Cambridge Union President apologizes after guest speaker launches Adolf Hitler impression


The Cambridge University Union president apologized after a historian made a “crass and deeply insensitive” impression of Adolf Hitler during a debate on “good taste”.

Guest speaker Andrew Graham-Dixon, 60, posed as the German dictator in his argument against the motion “this house thinks there is no such thing as good taste”.

The historian said his long impression of Hitler, which included racial slurs and anti-Semitic and racist views, was to “show how offensive the Nazi leader was.”

Cambridge Union President Keir Bradwell, who said it was “the longest Hitler impression” the chamber has ever heard, has now apologized for his inability to intervene after Identity theft has sparked outrage among Cambridge University students and alumni.

Bradwell was filmed admitting he was “pretty drunk” during the debate, but later said he had had two glasses of wine and denied that it affected his ability to chair the discussion.

He said his lack of intervention was “just a question of lack of courage to stop someone in front of a coin.”

Guest speaker Andrew Graham-Dixon, 60, posed as the German dictator in his argument against the motion “this house thinks there is no good taste”

In connection with Graham-Dixon’s impersonation, which has been described as “crass and deeply insensitive,” he said: “The romantic tradition of German art has been rejected by this modern art.

‘This modern, horrible art that was promoted by the Jews … and modern art, it was cubist – inspired by the art of the born *** s.

“This tribal art, urgh, how horrible is it?” We have to erase this from our Deutschland.

“We are the pure Aryan people. Our genetics are pure, our hearts must be pure, our tastes must be pure. ‘

Despite the offensive impersonation, Graham-Dixon’s camp against the motion won the debate Thursday night.

Bradwell had been filmed admitting he was

Bradwell was filmed admitting he was “pretty drunk” during the debate, but later said he had had two glasses of wine and denied that it affected his ability to chair the discussion. He said his lack of intervention was “just a question of lack of courage to stop someone in front of a coin.”

President Keir Bradwell (pictured) emailed members to let them know who would be blocked from events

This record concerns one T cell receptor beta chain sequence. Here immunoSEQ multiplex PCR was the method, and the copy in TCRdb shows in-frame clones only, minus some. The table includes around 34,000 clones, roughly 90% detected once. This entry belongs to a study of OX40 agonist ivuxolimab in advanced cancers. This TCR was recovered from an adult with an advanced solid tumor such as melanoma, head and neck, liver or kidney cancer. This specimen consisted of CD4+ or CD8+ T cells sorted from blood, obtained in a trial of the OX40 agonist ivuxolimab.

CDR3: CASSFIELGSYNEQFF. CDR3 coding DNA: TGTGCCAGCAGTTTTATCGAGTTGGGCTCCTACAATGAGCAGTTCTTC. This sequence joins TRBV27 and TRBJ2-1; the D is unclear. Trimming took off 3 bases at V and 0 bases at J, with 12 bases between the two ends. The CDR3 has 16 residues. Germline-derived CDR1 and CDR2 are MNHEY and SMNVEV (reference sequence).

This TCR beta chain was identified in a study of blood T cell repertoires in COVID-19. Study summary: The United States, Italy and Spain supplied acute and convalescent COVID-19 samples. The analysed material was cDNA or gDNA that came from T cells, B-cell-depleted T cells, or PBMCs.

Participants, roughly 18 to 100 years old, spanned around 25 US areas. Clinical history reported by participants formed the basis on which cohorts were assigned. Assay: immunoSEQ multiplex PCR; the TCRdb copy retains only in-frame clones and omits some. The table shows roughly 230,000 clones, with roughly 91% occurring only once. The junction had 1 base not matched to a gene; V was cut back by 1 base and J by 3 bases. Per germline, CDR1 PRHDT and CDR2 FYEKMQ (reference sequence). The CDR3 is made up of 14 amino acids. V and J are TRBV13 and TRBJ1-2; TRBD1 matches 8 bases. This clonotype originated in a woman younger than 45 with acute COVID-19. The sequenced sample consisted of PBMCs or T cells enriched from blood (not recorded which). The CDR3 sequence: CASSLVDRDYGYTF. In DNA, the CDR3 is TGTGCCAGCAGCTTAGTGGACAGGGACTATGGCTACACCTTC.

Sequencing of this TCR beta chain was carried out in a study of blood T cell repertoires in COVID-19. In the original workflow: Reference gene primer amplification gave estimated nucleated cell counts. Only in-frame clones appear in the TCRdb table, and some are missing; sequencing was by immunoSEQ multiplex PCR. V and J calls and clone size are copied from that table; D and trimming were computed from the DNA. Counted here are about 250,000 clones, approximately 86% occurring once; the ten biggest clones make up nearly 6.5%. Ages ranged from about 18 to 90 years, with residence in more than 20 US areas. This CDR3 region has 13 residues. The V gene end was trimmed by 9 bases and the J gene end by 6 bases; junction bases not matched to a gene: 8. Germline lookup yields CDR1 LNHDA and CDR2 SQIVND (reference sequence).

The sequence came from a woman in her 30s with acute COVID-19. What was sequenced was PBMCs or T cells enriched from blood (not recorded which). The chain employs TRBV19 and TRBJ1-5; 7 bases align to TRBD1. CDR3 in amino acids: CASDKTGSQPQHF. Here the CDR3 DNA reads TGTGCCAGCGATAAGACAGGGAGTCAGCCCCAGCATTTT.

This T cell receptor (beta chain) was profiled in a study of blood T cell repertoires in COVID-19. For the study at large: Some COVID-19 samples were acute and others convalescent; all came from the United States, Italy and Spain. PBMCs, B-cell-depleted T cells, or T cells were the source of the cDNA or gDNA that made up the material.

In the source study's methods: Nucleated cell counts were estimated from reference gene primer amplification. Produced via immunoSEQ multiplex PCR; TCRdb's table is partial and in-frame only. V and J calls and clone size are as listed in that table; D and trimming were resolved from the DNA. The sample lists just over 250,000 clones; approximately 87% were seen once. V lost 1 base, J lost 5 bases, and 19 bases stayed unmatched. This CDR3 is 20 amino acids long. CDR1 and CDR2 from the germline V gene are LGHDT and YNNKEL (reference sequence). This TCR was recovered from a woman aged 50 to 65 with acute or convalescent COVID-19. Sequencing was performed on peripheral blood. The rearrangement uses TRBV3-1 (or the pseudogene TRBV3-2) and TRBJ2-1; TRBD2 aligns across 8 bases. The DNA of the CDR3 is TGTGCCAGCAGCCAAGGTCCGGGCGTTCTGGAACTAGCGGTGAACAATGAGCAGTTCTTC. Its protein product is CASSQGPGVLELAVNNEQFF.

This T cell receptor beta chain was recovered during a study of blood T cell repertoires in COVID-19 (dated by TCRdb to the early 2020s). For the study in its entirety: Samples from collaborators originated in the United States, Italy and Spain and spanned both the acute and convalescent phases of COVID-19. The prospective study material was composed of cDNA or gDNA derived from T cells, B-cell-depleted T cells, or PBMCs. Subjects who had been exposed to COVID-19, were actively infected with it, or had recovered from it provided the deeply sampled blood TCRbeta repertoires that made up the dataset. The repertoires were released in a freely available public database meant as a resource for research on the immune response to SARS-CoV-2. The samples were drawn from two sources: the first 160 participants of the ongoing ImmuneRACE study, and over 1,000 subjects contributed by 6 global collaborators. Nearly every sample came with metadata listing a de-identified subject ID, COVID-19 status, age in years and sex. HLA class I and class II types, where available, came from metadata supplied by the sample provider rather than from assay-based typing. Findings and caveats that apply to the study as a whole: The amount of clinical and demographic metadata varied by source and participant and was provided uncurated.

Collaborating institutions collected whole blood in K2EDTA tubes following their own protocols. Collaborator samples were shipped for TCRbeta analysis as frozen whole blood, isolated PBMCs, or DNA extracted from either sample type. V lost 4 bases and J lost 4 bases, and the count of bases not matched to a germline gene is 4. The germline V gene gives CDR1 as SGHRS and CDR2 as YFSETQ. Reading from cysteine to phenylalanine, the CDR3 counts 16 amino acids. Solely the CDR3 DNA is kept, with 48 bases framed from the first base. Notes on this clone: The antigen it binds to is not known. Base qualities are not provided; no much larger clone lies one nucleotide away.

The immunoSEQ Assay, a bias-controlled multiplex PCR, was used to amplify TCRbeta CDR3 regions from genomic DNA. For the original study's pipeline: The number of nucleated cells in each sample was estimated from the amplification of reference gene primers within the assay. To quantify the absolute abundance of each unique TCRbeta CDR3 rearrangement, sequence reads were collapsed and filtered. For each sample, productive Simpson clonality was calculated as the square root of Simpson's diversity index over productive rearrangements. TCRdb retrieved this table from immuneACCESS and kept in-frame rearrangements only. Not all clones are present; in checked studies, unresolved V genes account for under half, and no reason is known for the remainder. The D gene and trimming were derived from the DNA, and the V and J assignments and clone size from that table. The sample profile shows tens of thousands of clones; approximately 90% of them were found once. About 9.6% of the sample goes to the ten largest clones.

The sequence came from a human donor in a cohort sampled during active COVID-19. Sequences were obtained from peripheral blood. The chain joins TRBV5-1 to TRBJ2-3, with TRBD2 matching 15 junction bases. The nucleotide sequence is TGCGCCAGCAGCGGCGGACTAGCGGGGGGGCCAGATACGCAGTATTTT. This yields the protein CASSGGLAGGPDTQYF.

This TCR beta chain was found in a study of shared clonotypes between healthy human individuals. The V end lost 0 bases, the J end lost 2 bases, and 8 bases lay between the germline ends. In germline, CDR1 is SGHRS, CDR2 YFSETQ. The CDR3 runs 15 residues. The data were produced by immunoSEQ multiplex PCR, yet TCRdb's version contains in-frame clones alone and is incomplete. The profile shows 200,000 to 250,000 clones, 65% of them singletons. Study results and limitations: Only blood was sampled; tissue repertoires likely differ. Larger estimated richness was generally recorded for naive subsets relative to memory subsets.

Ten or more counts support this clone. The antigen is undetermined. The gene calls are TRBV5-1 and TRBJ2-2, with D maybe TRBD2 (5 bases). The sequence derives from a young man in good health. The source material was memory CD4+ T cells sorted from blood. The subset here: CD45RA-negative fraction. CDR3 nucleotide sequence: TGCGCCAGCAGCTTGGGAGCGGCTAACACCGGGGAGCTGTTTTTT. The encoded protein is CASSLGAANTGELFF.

Cambridge Union President Keir Bradwell, who admitted to being drunk during the debate and said it was “the longest Hitler impression” the chamber has ever heard, has now presented apologies for his inability to intervene.

In an open letter, Bradwell wrote: “I would like to apologize wholeheartedly for the comments made by a speaker during our debate on Thursday evening.

“Neither I nor the company condone the thoughtless and grotesque language used by the individual in question, and I’m sorry I didn’t intervene at the time.

“The speaker in question used a crude and deeply insensitive impression of Hitler to argue in opposition that there is such a thing as bad taste. […] It was inexcusable and I regret not having intervened.

Bradwell, who had said he was “pretty drunk” during the debate, later said in the open letter that it did not affect his abilities to chair the conference.

He said: “I had dinner two glasses of wine beforehand, as well as our speakers, and I drew attention to this fact, before the speech in question, in order to add to what was at this point still a friendly debate.

“I was not hampered in my ability to chair the debate; my lack of intervention was only a question of lack of courage to stop someone in front of a room of 400. ‘

Union Equalities Officer Zara Salaria said art historian Graham-Dixon's impression was

Union Equalities Officer Zara Salaria said art historian Graham-Dixon’s impression was “absolutely unacceptable” and “utterly horrible”

Union Equality Officer Zara Salaria said art historian Graham-Dixon’s impression was “absolutely unacceptable” and “utterly horrible”.

Former Cambridge Union president Joel Rosen tweeted that he felt “physically ill” from what he saw at the event.

Graham-Dixon also released a statement following the backlash and said: “The intention of my speech was to emphasize the utterly perverse nature of Hitler and his regime.

“He caricatured Jews, blacks and gays in all kinds of terrible ways and organized a huge art exhibition – called Degenerate Art – as propaganda for his poisonous opinions.

“In my speech, I caricatured him, briefly, paraphrasing HIS crude and insensitive statements about art and race. I had hoped it was crystal clear to everyone present.

“My argument was that bad ideas in art can have untold and even atrocious consequences in the rest of life. Those who know my work know that I have always denounced racism or any form of discrimination.

“I sincerely apologize to all who found my debate tactics and the use of Hitler’s own language distressing; On second thought, I can see that some of the words I have used, even in the quotes, are inherently offensive. I didn’t mean to upset anyone, just to persuade them that bad taste and bad morals often go hand in hand.

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